A short biography of Italian anarchist militant Gino Bibbi, who used his engineering skills to develop weaponry to fight the fascists in the Spanish Civil War.
Gino Bibbi, born in February 1899, came from a family of ‘good standing’ from the village of Avenza near Carrara, with a father who owned a large joiners’ works.
From early youth he gravitated towards the anarchist movement. Heavily involved with anti-fascist activity, he distributed leaflets from his motorbike. He was pulled off his bike and beaten. His bike and his father’s sawmill was put to the torch.
Whilst an engineering student at Milan, he was involved in supplying his cousin Gino Lucetti, also from Avenza, with a bomb which he used to carry out an unsuccessful attentat on "Il Duce", Mussolini, on 11 September.
After various spells of confinement by the fascists, the first beginning in 1923, he managed to escape to France and then moved to Spain in 1931. He worked closely with the CNT and FAI. He began to take flying lessons to prepare for an aerial attack on Mussolini!
He was also involved with a group within the FAI that planned to free imprisoned anarchist Errico Malatesta. It was hoped to make the escape in a high speed motor launch. Gino worked on the motor for this. Unfortunately, as a result of infiltration, word reached the Italian police and Malatesta was transferred to Rome. This transferal may have brought his death in 1932 closer.
Gradually he was joined by other Italian comrades fleeing from Italy, including many Carrarans, among them his sister Maria, as well as Camillo Berneri and Barbieri, both murdered by the Stalinists in May 1937.
During the Civil War, he was assigned many missions behind Francoist lines, procuring arms, carrying out sabotage and flying reconnaissance flights. He liaised with anarchist Garcia Oliver, who was part of the government, in the organisation of weapons for the fight with the Francoists. He used his engineering knowledge to design a powerful engine for a guided missile (see photograph or it in use, above). First tests reached an operational range of 20 kilometres. The Durruti Column used the first missile to bombard the Francoist lines.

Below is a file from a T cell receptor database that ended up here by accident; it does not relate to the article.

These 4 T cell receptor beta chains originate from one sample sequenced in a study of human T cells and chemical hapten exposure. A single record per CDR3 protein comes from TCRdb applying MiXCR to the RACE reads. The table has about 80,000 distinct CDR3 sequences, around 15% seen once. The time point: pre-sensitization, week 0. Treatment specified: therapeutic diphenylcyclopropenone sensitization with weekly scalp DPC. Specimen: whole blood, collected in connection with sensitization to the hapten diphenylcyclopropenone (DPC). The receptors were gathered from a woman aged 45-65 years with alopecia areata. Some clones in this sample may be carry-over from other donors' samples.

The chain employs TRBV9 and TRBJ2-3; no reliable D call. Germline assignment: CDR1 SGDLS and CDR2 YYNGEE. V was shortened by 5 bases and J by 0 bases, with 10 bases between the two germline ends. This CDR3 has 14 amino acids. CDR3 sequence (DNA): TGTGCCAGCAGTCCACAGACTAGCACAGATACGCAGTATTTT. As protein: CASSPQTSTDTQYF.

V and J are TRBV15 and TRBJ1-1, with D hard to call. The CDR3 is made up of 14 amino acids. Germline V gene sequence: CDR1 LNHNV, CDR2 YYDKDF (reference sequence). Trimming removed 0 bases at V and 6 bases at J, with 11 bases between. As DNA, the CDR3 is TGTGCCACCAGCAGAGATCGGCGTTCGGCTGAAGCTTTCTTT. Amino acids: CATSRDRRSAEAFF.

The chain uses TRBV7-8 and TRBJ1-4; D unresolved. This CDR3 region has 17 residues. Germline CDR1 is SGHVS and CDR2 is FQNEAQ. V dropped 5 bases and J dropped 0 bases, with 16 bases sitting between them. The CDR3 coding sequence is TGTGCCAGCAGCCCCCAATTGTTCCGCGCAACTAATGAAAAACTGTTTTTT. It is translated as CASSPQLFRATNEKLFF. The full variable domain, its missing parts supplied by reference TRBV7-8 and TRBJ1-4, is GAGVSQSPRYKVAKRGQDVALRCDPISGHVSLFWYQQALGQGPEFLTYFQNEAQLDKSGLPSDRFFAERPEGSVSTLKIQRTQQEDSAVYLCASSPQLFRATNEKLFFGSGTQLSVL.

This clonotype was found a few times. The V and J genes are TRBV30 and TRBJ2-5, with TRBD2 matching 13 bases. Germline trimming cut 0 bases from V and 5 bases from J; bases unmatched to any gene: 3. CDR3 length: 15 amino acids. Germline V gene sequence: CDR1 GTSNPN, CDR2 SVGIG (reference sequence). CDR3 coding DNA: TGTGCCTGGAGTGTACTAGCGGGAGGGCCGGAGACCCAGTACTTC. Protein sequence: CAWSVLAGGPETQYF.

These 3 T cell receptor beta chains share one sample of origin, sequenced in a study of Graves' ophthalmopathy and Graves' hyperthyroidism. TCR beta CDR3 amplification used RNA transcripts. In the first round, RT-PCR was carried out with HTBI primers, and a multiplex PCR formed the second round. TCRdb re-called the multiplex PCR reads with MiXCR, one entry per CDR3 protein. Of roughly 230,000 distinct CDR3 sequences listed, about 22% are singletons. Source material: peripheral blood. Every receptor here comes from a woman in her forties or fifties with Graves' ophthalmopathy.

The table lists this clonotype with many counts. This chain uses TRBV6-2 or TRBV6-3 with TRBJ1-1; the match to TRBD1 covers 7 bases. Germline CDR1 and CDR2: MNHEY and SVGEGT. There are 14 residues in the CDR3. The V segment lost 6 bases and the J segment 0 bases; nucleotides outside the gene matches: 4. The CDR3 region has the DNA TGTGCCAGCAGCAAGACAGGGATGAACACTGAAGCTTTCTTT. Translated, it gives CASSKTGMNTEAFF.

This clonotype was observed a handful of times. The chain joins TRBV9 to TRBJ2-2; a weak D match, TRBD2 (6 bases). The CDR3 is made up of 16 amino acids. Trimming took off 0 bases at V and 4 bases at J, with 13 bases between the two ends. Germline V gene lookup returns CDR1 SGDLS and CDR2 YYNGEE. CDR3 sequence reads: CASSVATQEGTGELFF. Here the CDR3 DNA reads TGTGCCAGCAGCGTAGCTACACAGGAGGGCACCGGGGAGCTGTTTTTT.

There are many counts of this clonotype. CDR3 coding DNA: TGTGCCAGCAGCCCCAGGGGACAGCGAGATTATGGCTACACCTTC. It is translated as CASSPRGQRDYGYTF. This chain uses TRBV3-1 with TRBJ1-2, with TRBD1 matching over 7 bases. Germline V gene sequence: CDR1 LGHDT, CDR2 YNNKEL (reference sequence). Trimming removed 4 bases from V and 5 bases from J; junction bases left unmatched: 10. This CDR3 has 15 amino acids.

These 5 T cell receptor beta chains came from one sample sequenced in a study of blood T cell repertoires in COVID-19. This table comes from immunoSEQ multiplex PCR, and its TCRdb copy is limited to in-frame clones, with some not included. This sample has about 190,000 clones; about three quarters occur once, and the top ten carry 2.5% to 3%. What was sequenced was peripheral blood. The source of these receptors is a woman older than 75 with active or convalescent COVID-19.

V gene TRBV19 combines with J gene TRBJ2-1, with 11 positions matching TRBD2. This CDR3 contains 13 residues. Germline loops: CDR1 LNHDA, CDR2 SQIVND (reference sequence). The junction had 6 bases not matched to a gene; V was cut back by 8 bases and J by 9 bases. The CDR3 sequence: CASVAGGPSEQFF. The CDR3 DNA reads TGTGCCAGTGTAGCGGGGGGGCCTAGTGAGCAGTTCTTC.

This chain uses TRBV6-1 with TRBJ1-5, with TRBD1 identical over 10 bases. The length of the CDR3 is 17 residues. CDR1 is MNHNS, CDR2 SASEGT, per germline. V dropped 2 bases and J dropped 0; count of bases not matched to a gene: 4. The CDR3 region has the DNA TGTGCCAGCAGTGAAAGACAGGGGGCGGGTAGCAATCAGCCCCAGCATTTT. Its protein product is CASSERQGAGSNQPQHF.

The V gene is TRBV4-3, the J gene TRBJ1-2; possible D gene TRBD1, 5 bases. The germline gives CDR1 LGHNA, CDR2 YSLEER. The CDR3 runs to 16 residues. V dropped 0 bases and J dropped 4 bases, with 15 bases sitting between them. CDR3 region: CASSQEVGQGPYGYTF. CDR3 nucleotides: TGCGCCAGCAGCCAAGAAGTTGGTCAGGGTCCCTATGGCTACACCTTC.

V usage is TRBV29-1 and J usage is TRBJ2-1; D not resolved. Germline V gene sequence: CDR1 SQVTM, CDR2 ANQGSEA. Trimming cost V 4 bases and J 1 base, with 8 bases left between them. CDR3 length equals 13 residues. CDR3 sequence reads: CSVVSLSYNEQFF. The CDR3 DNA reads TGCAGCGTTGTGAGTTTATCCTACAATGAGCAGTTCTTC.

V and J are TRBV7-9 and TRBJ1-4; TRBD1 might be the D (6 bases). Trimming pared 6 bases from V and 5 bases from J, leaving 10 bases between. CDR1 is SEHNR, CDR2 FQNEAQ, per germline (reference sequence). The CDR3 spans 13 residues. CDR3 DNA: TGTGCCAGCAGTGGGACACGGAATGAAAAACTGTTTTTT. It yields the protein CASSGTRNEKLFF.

The anarchist columns, in particular the Iron Column, began to carry out expropriations of jewelry shops in Valencia in order to put together a war chest to buy arms and raw materials.
Gino’s task was to buy these arms. In January 1937, whilst engaged in these operations he was dogged by the secret police of the Italian Stalinist Togliatti, who later ordered Berneri’s and Barbieri’s deaths. He was imprisoned in Valencia with other anarchists like Umberto Tommasini and Fontana. He was accused of money laundering. He developed a burning hatred for the Communist Party. Garcia Oliver managed to have him released from jail.
With the Republican collapse, he fled over the French border and was interned in the concentration camp at Gurs. With the outbreak of World War II, he managed to escape and went into hiding, doing underground work. He later moved back to Italy and was involved with partisan units. He was one of the anarchist partisans that freed Carrara from the fascists.
His relations with the organised movement ended when he moved to South America in the post war period. He returned to Carrara in the ‘50s. He was at the head of a group which called for electoralist tactics within the Italian Anarchist Federation, which was firmly rejected by the majority. He distanced himself from the organised movement and began calling himself an individualist anarchist in the’60s.
He died at the age of 100 on 8th August 1999. He was cremated with a red and black scarf tied round his neck. His ashes were interred in the “anarchist corner” of the graveyard in Carrara.